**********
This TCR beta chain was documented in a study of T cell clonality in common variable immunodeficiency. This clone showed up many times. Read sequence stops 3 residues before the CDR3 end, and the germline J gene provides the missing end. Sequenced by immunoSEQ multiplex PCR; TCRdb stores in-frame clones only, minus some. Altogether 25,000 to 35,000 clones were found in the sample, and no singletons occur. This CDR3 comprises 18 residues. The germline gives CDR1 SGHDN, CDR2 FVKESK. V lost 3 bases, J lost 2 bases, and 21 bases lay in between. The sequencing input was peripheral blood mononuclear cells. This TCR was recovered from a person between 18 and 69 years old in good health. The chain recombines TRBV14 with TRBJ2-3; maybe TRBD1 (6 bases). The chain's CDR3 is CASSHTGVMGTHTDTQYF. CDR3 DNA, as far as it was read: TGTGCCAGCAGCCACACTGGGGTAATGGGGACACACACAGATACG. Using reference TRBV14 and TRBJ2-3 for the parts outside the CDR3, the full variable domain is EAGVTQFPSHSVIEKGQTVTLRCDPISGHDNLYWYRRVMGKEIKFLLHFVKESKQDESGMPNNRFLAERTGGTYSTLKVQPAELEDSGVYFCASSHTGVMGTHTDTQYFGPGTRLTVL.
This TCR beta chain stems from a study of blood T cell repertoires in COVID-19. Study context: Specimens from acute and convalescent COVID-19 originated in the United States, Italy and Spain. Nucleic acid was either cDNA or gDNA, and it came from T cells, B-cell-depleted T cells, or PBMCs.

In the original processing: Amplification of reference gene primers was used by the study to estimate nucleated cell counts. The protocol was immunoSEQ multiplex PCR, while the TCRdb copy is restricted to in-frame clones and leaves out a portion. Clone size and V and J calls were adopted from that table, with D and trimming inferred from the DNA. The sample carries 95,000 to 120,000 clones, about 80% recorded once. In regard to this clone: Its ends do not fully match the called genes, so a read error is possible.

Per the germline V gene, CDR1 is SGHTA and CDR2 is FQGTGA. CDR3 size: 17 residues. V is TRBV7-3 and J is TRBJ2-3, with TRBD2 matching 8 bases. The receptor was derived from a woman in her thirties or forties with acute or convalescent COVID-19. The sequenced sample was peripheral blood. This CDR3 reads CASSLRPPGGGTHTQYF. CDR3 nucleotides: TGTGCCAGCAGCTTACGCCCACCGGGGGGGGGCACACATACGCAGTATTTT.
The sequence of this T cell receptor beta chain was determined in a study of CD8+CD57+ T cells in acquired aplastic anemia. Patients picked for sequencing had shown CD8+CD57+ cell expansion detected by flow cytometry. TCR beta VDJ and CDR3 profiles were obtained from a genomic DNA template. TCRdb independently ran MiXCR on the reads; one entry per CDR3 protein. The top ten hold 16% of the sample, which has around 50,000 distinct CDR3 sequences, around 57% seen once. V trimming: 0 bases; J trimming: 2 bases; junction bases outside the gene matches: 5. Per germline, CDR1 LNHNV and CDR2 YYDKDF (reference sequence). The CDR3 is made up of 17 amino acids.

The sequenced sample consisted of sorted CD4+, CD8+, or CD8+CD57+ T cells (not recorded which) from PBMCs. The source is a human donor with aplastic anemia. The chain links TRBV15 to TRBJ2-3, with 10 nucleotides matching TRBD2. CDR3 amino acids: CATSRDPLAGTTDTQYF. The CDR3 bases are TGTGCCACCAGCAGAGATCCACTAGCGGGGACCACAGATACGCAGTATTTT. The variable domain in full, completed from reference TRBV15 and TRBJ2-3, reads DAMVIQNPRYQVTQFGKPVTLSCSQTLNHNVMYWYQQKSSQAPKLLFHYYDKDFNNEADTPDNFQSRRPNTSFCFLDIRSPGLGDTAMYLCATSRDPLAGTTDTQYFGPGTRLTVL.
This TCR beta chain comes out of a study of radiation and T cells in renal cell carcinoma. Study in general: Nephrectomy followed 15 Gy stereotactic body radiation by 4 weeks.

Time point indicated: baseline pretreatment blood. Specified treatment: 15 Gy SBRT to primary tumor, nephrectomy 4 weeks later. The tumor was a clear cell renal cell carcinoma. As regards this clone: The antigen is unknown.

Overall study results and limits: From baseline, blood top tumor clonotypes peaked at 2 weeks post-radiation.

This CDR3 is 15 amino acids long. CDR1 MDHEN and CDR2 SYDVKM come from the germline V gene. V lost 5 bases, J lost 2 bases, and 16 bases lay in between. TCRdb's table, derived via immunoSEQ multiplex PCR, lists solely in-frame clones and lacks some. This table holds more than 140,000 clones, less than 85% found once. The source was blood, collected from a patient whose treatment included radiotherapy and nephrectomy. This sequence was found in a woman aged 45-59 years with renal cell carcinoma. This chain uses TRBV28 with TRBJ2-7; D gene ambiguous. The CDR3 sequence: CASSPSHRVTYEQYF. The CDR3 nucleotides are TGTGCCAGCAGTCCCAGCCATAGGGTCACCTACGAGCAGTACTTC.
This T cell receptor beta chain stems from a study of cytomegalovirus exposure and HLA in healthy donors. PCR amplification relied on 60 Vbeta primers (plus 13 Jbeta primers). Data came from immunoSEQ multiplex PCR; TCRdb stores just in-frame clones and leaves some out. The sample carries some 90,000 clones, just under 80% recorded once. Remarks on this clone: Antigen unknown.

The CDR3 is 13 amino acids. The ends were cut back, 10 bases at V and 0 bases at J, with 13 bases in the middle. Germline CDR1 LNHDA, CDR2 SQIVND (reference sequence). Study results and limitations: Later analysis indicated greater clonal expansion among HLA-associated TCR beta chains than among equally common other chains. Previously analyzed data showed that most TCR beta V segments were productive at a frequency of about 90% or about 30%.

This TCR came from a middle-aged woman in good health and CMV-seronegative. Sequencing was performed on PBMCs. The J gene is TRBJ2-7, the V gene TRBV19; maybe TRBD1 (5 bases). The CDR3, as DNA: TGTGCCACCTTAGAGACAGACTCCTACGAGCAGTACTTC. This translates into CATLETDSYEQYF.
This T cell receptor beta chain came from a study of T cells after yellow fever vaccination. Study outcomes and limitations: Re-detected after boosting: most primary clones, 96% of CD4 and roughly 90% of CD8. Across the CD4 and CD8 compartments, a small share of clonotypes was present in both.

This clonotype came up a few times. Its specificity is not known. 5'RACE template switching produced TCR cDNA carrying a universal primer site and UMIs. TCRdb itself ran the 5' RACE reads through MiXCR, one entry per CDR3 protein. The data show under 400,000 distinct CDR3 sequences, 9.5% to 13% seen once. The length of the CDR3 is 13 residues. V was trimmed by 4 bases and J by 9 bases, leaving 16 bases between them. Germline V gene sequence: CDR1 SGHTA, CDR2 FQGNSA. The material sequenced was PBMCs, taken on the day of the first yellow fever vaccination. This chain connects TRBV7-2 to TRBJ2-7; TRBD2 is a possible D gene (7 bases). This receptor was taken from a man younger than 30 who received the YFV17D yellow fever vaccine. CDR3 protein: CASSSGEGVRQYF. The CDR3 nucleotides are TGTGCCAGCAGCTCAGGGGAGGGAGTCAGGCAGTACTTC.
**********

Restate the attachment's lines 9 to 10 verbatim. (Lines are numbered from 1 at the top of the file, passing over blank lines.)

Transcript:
Overall study results and limits: From baseline, blood top tumor clonotypes peaked at 2 weeks post-radiation.

This CDR3 is 15 amino acids long. CDR1 MDHEN and CDR2 SYDVKM come from the germline V gene. V lost 5 bases, J lost 2 bases, and 16 bases lay in between. TCRdb's table, derived via immunoSEQ multiplex PCR, lists solely in-frame clones and lacks some. This table holds more than 140,000 clones, less than 85% found once. The source was blood, collected from a patient whose treatment included radiotherapy and nephrectomy. This sequence was found in a woman aged 45-59 years with renal cell carcinoma. This chain uses TRBV28 with TRBJ2-7; D gene ambiguous. The CDR3 sequence: CASSPSHRVTYEQYF. The CDR3 nucleotides are TGTGCCAGCAGTCCCAGCCATAGGGTCACCTACGAGCAGTACTTC.